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NBA Referee Che Flores Comes Out as Transgender and Nonbinary

NBA Referee Che Flores Comes Out as Transgender and Nonbinary

NBA Referee Che Flores formerly Cheryl
Image: Soobum Im/Getty Images

The veteran referee is in their second full season as an NBA referee.

NBA referee Che Flores came out as transgender and nonbinary in an interview with GQ published yesterday.

Flores is in their second season with the league as a staff referee, after working 10 years in the WNBA and 9 years in the NBA’s G League, as well as officiating games for the NCAA. Che (pronounced “Shay”) is the first out trans or nonbinary referee in the NBA, and potentially the other major professional sports leagues in the U.S. as well.

“I just feel like just 100 percent myself now, and I just feel so light now moving around, not having to worry about anything,” Flores, who uses they/them pronouns, told GQ. “I don't have to worry about myself not being myself.”

Flores said they had identified privately as trans and nonbinary over the past few years.

They took notice when they were misgendered in a press release announcing their promotion, but didn’t realize the important role they could play in the affirmation of the community until Flores was recognized and thanked at a queer party in Los Angeles last season.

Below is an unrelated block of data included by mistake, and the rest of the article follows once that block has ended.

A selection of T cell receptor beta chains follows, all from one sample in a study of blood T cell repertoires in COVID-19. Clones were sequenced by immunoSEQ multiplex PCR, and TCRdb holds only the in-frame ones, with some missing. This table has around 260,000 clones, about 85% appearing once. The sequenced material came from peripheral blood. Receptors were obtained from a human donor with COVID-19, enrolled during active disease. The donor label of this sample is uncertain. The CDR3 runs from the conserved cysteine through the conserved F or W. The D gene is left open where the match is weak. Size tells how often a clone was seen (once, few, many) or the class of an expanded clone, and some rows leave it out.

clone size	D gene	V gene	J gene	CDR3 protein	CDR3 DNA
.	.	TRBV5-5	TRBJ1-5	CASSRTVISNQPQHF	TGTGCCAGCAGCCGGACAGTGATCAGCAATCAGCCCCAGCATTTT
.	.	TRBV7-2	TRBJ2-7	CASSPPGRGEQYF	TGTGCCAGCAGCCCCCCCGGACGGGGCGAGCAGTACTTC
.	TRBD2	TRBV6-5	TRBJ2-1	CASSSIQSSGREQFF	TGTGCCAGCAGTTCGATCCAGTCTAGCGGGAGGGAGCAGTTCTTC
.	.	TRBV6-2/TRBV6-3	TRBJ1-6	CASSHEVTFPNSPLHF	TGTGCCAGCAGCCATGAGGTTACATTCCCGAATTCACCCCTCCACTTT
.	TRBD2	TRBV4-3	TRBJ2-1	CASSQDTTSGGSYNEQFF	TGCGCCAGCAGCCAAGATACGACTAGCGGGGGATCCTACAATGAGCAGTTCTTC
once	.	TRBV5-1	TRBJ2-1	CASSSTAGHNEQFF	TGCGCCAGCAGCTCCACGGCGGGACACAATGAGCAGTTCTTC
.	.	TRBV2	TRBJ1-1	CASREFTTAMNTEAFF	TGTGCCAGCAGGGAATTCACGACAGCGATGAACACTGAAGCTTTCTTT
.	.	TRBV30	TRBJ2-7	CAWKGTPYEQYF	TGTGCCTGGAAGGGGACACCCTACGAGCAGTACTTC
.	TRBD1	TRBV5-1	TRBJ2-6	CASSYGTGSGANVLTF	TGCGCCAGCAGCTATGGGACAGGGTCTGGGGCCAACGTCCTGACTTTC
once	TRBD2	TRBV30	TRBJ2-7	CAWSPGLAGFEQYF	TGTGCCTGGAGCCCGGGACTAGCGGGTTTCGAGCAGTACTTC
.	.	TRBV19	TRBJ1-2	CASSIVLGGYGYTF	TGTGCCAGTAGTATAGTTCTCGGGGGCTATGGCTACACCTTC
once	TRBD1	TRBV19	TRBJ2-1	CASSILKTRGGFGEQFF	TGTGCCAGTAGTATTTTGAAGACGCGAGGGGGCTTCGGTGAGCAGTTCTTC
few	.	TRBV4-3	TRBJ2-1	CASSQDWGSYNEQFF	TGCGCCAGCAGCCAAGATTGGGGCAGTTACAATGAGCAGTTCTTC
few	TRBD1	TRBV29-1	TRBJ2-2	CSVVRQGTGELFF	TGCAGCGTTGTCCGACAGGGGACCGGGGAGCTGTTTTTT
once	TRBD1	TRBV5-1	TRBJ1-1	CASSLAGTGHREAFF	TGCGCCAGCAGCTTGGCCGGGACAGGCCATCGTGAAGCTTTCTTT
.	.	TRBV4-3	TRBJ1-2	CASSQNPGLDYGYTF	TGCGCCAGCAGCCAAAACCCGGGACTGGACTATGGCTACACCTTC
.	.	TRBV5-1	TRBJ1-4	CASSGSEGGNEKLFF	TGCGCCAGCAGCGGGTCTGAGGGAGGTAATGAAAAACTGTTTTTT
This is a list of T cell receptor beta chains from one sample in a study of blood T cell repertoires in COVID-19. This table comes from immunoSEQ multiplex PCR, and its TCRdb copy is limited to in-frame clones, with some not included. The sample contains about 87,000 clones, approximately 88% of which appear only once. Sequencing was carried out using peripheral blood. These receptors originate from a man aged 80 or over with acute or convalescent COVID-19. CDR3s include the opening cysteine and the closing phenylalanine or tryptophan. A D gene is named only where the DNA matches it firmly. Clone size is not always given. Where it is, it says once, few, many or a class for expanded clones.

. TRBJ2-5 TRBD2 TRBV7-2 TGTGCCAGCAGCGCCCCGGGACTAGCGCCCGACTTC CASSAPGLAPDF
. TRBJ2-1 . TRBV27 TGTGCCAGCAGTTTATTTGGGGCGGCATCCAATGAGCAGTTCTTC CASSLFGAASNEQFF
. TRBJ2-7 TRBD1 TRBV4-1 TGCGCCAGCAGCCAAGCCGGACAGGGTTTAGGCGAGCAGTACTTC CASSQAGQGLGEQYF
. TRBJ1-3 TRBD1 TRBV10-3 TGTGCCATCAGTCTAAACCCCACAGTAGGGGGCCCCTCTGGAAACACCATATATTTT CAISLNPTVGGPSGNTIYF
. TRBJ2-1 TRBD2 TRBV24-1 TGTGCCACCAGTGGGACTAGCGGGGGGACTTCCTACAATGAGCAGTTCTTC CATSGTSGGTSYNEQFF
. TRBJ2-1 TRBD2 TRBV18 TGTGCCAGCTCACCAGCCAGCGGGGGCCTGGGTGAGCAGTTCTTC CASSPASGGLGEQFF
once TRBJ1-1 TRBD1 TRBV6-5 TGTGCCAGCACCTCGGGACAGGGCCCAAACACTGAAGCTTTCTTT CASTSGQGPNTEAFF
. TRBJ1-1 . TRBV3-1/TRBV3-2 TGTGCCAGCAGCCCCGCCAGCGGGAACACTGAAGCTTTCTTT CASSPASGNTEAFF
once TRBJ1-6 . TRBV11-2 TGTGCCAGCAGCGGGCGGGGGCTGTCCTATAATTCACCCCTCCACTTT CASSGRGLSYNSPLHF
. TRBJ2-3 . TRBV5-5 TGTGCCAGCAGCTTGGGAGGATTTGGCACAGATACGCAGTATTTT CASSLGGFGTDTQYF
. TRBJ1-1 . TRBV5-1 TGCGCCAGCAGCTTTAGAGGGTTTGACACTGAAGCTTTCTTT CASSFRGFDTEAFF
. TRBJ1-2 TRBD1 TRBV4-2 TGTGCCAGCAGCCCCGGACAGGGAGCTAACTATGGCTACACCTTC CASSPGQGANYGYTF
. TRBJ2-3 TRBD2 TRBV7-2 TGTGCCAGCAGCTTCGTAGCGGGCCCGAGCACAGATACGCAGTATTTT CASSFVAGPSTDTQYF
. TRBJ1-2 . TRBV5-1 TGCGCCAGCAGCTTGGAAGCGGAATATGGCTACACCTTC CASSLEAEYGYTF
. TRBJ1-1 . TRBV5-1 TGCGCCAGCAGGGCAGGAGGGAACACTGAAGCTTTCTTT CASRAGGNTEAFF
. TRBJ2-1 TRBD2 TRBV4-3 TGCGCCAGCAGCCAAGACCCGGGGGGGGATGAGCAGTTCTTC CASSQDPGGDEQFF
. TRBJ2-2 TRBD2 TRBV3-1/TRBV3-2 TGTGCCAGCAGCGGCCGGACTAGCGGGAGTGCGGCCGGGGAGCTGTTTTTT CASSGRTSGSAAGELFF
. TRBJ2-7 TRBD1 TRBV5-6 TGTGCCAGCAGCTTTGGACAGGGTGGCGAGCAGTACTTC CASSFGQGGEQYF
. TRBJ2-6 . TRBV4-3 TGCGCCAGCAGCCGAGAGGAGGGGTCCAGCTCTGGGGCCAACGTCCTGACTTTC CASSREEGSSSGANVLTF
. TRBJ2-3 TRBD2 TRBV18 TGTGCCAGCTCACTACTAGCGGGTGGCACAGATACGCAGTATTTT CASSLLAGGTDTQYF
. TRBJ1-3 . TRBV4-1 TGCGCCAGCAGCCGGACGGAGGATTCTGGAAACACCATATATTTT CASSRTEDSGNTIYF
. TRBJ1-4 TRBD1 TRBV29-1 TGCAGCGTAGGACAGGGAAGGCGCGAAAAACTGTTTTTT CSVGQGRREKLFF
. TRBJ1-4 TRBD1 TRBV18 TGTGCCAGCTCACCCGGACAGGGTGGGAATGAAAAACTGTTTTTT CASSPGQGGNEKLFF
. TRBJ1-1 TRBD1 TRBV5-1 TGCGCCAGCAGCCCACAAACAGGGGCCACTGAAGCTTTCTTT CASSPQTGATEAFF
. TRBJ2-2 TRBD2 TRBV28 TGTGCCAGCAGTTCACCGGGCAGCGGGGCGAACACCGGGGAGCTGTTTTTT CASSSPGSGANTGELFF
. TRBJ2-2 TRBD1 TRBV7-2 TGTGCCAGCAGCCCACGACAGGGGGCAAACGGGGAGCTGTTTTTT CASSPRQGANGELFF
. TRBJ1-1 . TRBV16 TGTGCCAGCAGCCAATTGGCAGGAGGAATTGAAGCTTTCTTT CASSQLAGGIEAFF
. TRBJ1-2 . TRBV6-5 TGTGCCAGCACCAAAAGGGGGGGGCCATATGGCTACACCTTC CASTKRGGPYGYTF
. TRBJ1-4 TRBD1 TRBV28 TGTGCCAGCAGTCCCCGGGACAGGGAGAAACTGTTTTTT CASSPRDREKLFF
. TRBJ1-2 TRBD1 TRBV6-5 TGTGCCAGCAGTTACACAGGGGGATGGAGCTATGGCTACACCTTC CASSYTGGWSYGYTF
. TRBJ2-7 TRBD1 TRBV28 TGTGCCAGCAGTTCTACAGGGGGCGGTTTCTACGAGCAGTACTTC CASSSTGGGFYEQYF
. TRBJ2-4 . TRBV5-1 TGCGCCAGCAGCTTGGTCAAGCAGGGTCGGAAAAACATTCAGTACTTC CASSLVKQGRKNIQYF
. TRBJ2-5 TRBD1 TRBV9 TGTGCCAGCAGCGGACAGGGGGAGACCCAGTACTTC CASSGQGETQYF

“That conversation really shifted my idea of timing, as far as letting the league know,” Flores said of the encounter.

They also told their partner, the artist Kait Shuster, about the conversation and a new sense of urgency they felt to be a more visible presence for the community.

The first person in the league Flores told was Monty McCutchen, the NBA’s senior vice president of referee development and training. McCutchen had been tracking Flores’s career for years before he added them to his staff of referees for the 2022-23 season. He immediately responded to their coming out by using Flores’s chosen name and offering to send their preferred pronouns to the rest of the league officials.

Flores stressed they are not using the league to call attention to themselves, but rather using their visibility to deliver an affirmational message to others, especially youth, who are questioning or coming to terms with their identity.

“This is just to let young kids know that we can exist, we can be successful in all different ways,” Flores said. “For me, that is most important – to just be a face that somebody can be like, Oh, okay, that person exists. I think I can do that.”

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